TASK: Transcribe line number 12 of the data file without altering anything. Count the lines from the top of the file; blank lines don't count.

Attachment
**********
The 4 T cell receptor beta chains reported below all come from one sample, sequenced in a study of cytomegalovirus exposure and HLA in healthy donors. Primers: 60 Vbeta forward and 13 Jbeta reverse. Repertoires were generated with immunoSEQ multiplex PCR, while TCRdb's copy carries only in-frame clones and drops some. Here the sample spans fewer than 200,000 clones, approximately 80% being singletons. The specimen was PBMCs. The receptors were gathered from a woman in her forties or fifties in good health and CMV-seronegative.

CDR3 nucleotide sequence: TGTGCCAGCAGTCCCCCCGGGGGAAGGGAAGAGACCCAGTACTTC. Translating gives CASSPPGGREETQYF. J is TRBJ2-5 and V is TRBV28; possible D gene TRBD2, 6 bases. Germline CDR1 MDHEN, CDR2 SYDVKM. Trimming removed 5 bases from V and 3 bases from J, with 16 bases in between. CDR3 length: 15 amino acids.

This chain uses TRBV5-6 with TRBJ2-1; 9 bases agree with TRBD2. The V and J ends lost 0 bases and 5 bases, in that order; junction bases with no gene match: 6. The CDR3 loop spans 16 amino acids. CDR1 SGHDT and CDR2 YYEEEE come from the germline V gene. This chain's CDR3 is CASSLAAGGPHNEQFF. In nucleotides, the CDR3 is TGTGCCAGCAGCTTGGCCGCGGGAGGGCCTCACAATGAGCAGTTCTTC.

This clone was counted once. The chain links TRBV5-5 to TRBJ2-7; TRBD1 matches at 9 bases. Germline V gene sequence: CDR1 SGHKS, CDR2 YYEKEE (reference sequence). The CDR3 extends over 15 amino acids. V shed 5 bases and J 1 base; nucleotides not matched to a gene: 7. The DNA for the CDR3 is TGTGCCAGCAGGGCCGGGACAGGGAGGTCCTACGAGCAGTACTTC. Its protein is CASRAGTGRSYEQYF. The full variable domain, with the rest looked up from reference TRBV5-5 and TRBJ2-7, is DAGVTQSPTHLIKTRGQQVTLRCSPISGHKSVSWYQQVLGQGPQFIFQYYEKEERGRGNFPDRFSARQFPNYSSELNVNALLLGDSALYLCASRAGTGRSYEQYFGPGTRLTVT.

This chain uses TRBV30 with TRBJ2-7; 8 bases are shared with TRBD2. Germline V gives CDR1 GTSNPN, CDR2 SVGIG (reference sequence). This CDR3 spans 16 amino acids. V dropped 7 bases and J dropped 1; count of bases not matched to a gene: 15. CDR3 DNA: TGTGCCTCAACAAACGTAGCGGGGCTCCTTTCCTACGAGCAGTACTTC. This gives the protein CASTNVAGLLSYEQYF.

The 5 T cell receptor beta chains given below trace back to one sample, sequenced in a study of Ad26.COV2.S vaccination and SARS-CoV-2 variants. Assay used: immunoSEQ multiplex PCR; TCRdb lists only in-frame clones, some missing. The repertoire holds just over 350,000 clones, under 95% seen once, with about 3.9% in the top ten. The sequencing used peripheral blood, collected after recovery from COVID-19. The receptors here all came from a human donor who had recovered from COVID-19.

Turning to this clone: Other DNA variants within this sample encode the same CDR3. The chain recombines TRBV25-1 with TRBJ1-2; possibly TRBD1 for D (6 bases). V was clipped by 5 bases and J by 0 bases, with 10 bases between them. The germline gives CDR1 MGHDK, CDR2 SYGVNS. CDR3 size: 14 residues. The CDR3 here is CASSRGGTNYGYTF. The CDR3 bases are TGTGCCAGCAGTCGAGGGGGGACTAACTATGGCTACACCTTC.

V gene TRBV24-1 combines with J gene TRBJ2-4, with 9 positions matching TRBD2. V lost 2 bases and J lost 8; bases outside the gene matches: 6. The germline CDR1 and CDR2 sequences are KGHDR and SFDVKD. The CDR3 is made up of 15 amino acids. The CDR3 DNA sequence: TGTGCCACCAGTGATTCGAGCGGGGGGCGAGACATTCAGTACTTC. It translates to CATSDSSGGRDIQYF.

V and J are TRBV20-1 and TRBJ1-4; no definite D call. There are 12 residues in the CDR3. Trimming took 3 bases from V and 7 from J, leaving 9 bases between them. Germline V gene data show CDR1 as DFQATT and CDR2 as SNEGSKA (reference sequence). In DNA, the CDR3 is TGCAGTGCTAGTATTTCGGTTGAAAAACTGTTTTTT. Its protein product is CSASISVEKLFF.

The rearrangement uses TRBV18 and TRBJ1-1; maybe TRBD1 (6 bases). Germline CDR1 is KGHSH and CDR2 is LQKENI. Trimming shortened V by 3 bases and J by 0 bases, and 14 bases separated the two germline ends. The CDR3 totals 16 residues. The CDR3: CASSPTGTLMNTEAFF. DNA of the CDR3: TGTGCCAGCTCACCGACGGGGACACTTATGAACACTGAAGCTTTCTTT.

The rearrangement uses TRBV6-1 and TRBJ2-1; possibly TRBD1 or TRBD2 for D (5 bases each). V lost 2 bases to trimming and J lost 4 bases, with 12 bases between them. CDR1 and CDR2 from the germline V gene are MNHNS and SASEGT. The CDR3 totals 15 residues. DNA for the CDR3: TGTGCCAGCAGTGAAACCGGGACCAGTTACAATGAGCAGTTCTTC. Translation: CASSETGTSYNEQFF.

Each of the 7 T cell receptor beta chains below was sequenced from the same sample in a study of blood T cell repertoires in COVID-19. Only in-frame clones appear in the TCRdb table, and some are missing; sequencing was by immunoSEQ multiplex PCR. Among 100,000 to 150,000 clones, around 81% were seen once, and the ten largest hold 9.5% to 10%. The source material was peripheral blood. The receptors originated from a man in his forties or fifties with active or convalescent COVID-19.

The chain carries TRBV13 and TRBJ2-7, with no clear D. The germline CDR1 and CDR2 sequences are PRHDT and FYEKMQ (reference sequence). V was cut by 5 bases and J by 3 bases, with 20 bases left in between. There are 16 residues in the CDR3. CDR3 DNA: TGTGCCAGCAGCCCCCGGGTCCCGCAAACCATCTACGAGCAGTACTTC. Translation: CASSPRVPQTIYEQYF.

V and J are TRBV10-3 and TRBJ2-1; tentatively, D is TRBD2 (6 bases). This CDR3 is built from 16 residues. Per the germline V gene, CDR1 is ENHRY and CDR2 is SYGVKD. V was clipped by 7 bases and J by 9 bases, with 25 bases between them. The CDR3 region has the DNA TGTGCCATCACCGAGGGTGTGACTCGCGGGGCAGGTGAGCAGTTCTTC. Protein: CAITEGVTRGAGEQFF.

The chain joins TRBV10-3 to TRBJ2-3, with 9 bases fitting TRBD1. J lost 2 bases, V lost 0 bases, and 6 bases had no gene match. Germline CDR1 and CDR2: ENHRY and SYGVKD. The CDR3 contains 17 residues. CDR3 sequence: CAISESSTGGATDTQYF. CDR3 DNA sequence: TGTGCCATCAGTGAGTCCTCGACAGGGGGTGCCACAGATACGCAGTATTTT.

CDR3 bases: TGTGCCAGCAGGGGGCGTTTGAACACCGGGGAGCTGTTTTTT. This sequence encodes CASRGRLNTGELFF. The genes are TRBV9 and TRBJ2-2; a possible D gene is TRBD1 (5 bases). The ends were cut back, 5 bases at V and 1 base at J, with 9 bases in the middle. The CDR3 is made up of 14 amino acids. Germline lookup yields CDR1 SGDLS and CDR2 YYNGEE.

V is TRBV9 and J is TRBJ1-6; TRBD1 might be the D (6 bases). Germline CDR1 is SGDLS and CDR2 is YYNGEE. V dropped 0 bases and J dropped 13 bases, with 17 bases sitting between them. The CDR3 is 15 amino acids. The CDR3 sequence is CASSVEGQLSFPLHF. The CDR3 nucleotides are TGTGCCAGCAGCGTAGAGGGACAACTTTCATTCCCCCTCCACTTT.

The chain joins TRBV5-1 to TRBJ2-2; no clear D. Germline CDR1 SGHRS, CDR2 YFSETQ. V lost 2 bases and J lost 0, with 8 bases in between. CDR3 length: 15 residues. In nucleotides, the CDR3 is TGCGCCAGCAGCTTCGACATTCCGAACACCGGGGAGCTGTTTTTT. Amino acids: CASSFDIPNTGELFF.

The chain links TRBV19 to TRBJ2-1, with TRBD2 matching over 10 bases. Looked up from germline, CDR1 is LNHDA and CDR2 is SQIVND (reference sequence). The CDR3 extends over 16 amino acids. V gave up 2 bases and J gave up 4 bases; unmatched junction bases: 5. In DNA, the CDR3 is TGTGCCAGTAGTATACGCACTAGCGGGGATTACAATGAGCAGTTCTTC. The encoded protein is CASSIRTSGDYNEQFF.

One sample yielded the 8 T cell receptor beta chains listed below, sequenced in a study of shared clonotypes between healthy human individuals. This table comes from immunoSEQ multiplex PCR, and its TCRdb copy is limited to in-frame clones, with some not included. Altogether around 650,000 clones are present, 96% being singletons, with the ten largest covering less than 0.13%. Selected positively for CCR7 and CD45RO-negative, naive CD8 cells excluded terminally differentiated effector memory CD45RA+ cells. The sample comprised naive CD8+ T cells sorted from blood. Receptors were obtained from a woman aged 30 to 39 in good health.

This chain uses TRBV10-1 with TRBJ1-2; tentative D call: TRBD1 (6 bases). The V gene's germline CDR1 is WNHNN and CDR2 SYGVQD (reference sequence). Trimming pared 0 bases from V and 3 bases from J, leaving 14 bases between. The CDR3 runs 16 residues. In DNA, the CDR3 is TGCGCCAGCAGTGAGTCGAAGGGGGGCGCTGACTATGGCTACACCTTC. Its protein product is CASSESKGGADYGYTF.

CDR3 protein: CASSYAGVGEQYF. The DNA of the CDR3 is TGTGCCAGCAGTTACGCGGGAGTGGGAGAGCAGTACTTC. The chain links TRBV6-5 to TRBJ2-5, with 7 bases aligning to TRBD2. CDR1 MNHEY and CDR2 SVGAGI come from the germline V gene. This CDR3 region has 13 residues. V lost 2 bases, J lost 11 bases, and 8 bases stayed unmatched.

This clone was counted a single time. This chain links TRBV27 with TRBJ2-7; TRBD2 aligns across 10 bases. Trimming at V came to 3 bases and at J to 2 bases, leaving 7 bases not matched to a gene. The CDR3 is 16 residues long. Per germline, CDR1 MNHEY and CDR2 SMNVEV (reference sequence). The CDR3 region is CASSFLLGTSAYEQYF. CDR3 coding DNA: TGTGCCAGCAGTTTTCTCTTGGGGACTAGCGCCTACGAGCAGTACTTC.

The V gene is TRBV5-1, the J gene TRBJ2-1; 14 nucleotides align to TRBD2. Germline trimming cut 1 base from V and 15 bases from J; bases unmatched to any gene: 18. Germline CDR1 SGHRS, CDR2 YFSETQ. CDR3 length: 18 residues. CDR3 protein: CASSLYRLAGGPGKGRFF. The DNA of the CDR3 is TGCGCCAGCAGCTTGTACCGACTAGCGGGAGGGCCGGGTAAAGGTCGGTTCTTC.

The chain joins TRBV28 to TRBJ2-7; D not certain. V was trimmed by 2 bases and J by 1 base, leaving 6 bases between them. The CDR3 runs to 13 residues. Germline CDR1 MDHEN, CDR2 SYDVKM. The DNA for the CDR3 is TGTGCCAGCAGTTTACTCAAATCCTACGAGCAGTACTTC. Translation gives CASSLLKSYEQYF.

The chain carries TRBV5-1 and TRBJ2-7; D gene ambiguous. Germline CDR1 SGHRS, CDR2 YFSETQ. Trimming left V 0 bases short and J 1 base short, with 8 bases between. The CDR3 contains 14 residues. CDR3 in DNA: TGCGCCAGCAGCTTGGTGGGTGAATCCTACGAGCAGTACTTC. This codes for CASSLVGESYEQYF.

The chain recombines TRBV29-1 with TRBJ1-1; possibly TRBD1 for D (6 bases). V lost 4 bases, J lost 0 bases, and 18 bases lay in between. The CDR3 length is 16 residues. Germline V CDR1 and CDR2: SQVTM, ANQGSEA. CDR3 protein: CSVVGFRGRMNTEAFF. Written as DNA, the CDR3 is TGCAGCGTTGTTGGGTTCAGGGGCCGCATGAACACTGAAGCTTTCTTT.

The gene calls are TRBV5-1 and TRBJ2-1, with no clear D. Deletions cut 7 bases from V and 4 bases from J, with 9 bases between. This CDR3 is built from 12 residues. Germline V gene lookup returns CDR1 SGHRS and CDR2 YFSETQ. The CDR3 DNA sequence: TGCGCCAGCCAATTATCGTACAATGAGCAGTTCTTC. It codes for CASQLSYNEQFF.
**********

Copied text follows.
Each of the 7 T cell receptor beta chains below was sequenced from the same sample in a study of blood T cell repertoires in COVID-19. Only in-frame clones appear in the TCRdb table, and some are missing; sequencing was by immunoSEQ multiplex PCR. Among 100,000 to 150,000 clones, around 81% were seen once, and the ten largest hold 9.5% to 10%. The source material was peripheral blood. The receptors originated from a man in his forties or fifties with active or convalescent COVID-19.